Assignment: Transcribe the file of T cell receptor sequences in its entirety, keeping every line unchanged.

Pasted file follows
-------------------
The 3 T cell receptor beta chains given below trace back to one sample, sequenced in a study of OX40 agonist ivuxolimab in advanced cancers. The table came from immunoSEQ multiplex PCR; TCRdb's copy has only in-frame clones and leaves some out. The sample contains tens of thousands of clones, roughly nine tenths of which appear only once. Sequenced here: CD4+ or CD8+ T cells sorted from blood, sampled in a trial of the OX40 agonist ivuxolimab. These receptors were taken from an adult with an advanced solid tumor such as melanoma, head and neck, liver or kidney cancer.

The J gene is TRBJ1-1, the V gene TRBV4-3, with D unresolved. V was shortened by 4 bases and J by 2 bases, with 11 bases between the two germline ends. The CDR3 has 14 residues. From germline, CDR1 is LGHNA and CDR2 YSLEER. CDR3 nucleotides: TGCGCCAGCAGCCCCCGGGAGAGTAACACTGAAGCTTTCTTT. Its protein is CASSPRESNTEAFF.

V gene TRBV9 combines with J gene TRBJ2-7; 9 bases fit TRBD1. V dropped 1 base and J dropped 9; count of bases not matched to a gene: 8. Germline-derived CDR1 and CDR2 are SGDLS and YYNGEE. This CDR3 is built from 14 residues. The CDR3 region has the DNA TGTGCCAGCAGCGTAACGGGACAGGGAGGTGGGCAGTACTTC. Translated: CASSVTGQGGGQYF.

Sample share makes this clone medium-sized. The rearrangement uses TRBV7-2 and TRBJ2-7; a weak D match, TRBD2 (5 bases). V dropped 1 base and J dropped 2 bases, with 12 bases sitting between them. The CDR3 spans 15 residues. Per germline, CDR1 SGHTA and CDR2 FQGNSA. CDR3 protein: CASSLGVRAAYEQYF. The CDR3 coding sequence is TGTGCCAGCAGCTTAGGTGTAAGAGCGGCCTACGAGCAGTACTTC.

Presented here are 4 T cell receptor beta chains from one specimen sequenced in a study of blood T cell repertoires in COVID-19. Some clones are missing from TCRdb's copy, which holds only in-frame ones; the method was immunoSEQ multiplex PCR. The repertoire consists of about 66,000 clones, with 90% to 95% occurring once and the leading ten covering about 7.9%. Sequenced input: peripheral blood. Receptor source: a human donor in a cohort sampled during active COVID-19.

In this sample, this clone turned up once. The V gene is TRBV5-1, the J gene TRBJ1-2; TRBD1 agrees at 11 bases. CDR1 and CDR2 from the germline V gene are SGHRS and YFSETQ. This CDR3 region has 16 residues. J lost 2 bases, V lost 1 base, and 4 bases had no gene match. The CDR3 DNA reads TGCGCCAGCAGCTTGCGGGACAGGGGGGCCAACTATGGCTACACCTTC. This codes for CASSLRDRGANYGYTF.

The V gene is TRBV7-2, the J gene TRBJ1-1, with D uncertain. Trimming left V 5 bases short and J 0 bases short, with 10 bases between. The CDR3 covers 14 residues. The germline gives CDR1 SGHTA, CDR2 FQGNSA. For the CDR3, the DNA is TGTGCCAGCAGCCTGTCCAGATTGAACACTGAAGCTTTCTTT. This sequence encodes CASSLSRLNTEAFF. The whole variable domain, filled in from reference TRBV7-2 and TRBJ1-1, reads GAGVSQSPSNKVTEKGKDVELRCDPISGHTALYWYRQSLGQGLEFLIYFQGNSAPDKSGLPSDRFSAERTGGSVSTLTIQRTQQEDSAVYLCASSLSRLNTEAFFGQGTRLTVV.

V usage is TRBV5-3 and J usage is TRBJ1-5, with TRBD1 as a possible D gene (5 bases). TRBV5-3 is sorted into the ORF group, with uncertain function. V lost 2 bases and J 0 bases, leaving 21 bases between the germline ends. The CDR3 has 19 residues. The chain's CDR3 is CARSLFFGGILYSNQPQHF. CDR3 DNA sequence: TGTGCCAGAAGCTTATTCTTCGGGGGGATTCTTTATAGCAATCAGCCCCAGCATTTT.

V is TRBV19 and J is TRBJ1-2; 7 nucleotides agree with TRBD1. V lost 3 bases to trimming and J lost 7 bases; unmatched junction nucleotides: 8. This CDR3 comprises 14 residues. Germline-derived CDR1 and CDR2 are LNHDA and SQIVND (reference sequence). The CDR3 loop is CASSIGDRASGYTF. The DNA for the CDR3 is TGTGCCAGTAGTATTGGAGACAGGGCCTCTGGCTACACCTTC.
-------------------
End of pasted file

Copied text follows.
The 3 T cell receptor beta chains given below trace back to one sample, sequenced in a study of OX40 agonist ivuxolimab in advanced cancers. The table came from immunoSEQ multiplex PCR; TCRdb's copy has only in-frame clones and leaves some out. The sample contains tens of thousands of clones, roughly nine tenths of which appear only once. Sequenced here: CD4+ or CD8+ T cells sorted from blood, sampled in a trial of the OX40 agonist ivuxolimab. These receptors were taken from an adult with an advanced solid tumor such as melanoma, head and neck, liver or kidney cancer.

The J gene is TRBJ1-1, the V gene TRBV4-3, with D unresolved. V was shortened by 4 bases and J by 2 bases, with 11 bases between the two germline ends. The CDR3 has 14 residues. From germline, CDR1 is LGHNA and CDR2 YSLEER. CDR3 nucleotides: TGCGCCAGCAGCCCCCGGGAGAGTAACACTGAAGCTTTCTTT. Its protein is CASSPRESNTEAFF.

V gene TRBV9 combines with J gene TRBJ2-7; 9 bases fit TRBD1. V dropped 1 base and J dropped 9; count of bases not matched to a gene: 8. Germline-derived CDR1 and CDR2 are SGDLS and YYNGEE. This CDR3 is built from 14 residues. The CDR3 region has the DNA TGTGCCAGCAGCGTAACGGGACAGGGAGGTGGGCAGTACTTC. Translated: CASSVTGQGGGQYF.

Sample share makes this clone medium-sized. The rearrangement uses TRBV7-2 and TRBJ2-7; a weak D match, TRBD2 (5 bases). V dropped 1 base and J dropped 2 bases, with 12 bases sitting between them. The CDR3 spans 15 residues. Per germline, CDR1 SGHTA and CDR2 FQGNSA. CDR3 protein: CASSLGVRAAYEQYF. The CDR3 coding sequence is TGTGCCAGCAGCTTAGGTGTAAGAGCGGCCTACGAGCAGTACTTC.

Presented here are 4 T cell receptor beta chains from one specimen sequenced in a study of blood T cell repertoires in COVID-19. Some clones are missing from TCRdb's copy, which holds only in-frame ones; the method was immunoSEQ multiplex PCR. The repertoire consists of about 66,000 clones, with 90% to 95% occurring once and the leading ten covering about 7.9%. Sequenced input: peripheral blood. Receptor source: a human donor in a cohort sampled during active COVID-19.

In this sample, this clone turned up once. The V gene is TRBV5-1, the J gene TRBJ1-2; TRBD1 agrees at 11 bases. CDR1 and CDR2 from the germline V gene are SGHRS and YFSETQ. This CDR3 region has 16 residues. J lost 2 bases, V lost 1 base, and 4 bases had no gene match. The CDR3 DNA reads TGCGCCAGCAGCTTGCGGGACAGGGGGGCCAACTATGGCTACACCTTC. This codes for CASSLRDRGANYGYTF.

The V gene is TRBV7-2, the J gene TRBJ1-1, with D uncertain. Trimming left V 5 bases short and J 0 bases short, with 10 bases between. The CDR3 covers 14 residues. The germline gives CDR1 SGHTA, CDR2 FQGNSA. For the CDR3, the DNA is TGTGCCAGCAGCCTGTCCAGATTGAACACTGAAGCTTTCTTT. This sequence encodes CASSLSRLNTEAFF. The whole variable domain, filled in from reference TRBV7-2 and TRBJ1-1, reads GAGVSQSPSNKVTEKGKDVELRCDPISGHTALYWYRQSLGQGLEFLIYFQGNSAPDKSGLPSDRFSAERTGGSVSTLTIQRTQQEDSAVYLCASSLSRLNTEAFFGQGTRLTVV.

V usage is TRBV5-3 and J usage is TRBJ1-5, with TRBD1 as a possible D gene (5 bases). TRBV5-3 is sorted into the ORF group, with uncertain function. V lost 2 bases and J 0 bases, leaving 21 bases between the germline ends. The CDR3 has 19 residues. The chain's CDR3 is CARSLFFGGILYSNQPQHF. CDR3 DNA sequence: TGTGCCAGAAGCTTATTCTTCGGGGGGATTCTTTATAGCAATCAGCCCCAGCATTTT.

V is TRBV19 and J is TRBJ1-2; 7 nucleotides agree with TRBD1. V lost 3 bases to trimming and J lost 7 bases; unmatched junction nucleotides: 8. This CDR3 comprises 14 residues. Germline-derived CDR1 and CDR2 are LNHDA and SQIVND (reference sequence). The CDR3 loop is CASSIGDRASGYTF. The DNA for the CDR3 is TGTGCCAGTAGTATTGGAGACAGGGCCTCTGGCTACACCTTC.